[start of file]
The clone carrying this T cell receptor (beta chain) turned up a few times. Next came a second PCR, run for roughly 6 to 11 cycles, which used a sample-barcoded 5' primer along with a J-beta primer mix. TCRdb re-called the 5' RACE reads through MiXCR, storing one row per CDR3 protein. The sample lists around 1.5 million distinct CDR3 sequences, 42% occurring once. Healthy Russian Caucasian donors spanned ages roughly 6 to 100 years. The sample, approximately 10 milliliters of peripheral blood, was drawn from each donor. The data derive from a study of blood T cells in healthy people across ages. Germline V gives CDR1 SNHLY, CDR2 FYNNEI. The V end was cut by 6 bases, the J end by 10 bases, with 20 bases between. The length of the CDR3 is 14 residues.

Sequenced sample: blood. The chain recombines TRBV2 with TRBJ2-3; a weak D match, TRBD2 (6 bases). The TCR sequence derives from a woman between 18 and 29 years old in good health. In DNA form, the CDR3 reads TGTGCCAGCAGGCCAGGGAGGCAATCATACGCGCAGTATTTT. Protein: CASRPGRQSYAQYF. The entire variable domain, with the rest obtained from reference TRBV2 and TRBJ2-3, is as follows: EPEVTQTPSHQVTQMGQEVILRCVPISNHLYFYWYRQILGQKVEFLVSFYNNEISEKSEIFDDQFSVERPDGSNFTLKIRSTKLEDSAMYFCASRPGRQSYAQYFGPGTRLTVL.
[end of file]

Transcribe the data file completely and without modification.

The clone carrying this T cell receptor (beta chain) turned up a few times. Next came a second PCR, run for roughly 6 to 11 cycles, which used a sample-barcoded 5' primer along with a J-beta primer mix. TCRdb re-called the 5' RACE reads through MiXCR, storing one row per CDR3 protein. The sample lists around 1.5 million distinct CDR3 sequences, 42% occurring once. Healthy Russian Caucasian donors spanned ages roughly 6 to 100 years. The sample, approximately 10 milliliters of peripheral blood, was drawn from each donor. The data derive from a study of blood T cells in healthy people across ages. Germline V gives CDR1 SNHLY, CDR2 FYNNEI. The V end was cut by 6 bases, the J end by 10 bases, with 20 bases between. The length of the CDR3 is 14 residues.

Sequenced sample: blood. The chain recombines TRBV2 with TRBJ2-3; a weak D match, TRBD2 (6 bases). The TCR sequence derives from a woman between 18 and 29 years old in good health. In DNA form, the CDR3 reads TGTGCCAGCAGGCCAGGGAGGCAATCATACGCGCAGTATTTT. Protein: CASRPGRQSYAQYF. The entire variable domain, with the rest obtained from reference TRBV2 and TRBJ2-3, is as follows: EPEVTQTPSHQVTQMGQEVILRCVPISNHLYFYWYRQILGQKVEFLVSFYNNEISEKSEIFDDQFSVERPDGSNFTLKIRSTKLEDSAMYFCASRPGRQSYAQYFGPGTRLTVL.